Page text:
Global circulation of air and water influenced by factors such as latitude, land and sea size, altitude, and albedo determines climatic conditions. It explains, for instance, why the Atacama Desert is so dry. Melting sea ice and warming Polar Regions will alter circulation. What comes next? And when does it arrive?
Atop the world lies a thinning veil of ice. A gossamer lid covering a deep, dark Arctic Ocean. It is a reflector screen for incoming solar radiation during the months-long-day of Polar Summer. And a recent NASA study shows that this heat shield is starting to fail.
Ever since the late 1970s an Arctic warming at 2-3 times the rate of the rest of the globe has set off a 13.3 percent decline of sea ice at end summer during each and every following decade. And that cumulative loss is having an extraordinary impact. For the white, reflective ice cover by September has now, on average, fallen by nearly 50%. What remains is a thinner ice cover. One full of holes and interspersed with great and widening expanses of dark water.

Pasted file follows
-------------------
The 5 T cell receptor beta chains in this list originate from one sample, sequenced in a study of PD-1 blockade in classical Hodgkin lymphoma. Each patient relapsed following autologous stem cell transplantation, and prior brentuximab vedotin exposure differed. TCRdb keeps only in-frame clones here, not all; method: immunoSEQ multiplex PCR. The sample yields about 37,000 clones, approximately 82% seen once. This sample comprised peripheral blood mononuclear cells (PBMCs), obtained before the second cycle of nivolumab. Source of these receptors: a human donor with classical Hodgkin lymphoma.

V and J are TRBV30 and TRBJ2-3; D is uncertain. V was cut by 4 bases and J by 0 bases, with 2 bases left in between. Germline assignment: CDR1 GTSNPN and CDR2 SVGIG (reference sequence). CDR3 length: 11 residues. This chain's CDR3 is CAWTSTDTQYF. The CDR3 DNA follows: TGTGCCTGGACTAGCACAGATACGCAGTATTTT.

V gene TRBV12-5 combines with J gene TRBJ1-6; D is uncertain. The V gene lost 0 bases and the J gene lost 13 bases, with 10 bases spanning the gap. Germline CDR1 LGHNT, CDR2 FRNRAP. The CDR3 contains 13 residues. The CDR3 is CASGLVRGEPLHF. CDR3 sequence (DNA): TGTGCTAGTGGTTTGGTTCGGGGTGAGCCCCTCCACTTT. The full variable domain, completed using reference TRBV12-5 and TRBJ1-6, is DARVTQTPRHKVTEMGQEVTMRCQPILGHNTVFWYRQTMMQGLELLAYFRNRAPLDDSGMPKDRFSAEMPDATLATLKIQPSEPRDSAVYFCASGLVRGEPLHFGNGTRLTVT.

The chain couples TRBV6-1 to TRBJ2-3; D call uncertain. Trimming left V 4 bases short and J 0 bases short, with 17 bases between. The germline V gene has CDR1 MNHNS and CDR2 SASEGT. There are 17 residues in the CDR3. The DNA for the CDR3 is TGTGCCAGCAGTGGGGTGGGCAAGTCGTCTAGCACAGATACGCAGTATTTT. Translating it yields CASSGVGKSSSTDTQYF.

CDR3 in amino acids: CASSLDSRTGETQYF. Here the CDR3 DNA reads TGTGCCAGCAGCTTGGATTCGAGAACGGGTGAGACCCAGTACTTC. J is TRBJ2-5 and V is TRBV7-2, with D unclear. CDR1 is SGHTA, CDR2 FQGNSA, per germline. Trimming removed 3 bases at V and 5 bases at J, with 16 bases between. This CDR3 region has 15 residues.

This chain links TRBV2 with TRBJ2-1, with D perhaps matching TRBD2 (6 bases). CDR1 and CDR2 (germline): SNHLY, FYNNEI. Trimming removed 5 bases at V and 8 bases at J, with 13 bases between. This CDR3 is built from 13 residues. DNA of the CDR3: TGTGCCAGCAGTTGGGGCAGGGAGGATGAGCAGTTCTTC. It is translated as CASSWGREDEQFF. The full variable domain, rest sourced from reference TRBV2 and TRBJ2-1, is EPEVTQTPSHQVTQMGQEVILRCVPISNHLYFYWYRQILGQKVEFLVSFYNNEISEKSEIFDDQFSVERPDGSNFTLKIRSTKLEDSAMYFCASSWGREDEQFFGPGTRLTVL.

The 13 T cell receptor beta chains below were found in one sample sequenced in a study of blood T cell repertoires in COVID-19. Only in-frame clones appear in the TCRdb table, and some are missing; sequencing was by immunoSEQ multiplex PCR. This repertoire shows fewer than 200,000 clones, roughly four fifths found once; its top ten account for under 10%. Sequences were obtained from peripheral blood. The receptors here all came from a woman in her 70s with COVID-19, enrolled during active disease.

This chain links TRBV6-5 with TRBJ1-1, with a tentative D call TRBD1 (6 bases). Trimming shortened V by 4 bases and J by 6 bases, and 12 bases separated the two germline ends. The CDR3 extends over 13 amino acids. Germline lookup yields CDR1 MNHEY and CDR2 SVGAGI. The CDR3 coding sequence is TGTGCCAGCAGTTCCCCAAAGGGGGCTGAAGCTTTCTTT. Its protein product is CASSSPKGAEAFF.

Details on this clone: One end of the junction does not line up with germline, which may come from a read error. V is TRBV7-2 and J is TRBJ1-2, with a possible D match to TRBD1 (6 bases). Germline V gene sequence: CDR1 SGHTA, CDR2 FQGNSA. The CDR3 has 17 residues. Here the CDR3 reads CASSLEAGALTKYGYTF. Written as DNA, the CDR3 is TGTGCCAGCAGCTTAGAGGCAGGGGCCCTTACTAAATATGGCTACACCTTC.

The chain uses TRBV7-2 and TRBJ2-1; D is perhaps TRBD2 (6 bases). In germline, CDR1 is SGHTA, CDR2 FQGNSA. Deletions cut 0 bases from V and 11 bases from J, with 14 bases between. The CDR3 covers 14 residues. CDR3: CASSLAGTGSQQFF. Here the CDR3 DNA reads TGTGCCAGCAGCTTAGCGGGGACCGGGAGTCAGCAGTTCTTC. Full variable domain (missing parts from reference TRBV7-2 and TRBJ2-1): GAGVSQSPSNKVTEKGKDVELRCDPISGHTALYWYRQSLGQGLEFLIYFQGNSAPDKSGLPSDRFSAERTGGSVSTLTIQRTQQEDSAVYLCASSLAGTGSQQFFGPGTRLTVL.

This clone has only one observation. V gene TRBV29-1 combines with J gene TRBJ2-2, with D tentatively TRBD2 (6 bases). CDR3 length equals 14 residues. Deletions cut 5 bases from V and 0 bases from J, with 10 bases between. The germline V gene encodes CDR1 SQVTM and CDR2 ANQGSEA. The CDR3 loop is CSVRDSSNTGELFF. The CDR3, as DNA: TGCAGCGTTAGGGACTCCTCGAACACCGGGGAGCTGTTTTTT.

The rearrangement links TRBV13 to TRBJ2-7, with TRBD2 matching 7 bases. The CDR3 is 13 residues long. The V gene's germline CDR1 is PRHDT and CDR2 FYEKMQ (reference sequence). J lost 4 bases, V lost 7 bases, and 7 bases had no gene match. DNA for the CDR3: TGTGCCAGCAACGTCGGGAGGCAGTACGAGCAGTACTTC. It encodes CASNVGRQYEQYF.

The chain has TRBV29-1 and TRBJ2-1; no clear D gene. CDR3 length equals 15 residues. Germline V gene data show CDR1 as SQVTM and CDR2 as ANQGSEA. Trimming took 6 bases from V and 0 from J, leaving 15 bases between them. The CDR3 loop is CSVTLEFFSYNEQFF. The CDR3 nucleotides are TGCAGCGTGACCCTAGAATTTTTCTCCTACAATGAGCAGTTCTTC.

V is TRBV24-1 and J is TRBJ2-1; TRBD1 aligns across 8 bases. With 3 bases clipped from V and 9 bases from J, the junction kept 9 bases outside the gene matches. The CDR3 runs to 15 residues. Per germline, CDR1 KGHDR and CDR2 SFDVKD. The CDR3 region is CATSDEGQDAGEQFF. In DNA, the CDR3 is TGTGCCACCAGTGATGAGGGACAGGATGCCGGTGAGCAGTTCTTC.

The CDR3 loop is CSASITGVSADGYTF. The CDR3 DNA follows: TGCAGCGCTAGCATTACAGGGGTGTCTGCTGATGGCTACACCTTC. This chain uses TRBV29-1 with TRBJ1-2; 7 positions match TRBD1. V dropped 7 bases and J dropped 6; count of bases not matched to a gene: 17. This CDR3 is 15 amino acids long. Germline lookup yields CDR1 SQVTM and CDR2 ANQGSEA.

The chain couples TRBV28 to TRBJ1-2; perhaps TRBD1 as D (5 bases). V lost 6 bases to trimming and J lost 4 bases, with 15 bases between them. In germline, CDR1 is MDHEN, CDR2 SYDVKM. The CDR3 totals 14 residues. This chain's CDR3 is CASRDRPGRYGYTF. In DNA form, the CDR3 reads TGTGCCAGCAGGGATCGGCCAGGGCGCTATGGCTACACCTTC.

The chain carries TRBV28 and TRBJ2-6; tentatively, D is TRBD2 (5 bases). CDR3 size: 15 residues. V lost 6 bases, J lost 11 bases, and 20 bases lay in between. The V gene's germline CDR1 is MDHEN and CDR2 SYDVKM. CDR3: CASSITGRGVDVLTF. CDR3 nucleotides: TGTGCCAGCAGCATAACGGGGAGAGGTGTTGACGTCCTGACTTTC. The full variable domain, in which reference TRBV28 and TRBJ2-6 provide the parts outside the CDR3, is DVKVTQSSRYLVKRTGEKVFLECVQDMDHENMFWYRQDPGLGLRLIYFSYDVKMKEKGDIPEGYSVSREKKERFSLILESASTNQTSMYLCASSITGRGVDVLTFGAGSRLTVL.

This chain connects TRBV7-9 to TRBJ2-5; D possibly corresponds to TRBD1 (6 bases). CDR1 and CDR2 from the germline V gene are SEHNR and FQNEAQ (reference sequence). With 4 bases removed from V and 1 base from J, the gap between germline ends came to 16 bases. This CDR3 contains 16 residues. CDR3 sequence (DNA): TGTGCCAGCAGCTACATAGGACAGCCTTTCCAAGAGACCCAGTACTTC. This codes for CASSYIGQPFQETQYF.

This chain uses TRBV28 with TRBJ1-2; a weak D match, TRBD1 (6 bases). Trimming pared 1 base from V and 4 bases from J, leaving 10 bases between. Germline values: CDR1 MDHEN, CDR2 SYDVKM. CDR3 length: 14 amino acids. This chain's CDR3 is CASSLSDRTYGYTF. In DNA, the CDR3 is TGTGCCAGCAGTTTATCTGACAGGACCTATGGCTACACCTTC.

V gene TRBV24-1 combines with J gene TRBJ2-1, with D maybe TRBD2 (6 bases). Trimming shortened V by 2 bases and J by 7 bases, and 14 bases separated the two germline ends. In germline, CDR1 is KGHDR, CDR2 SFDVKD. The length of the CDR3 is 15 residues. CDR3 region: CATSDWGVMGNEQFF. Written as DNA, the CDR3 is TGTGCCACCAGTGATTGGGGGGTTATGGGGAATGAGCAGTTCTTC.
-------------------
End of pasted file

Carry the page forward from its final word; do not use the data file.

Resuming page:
Dark water and thinner, less contiguous, ice absorbs more of the sun’s heat. NASA notes that this added absorption…
View original post 827 more words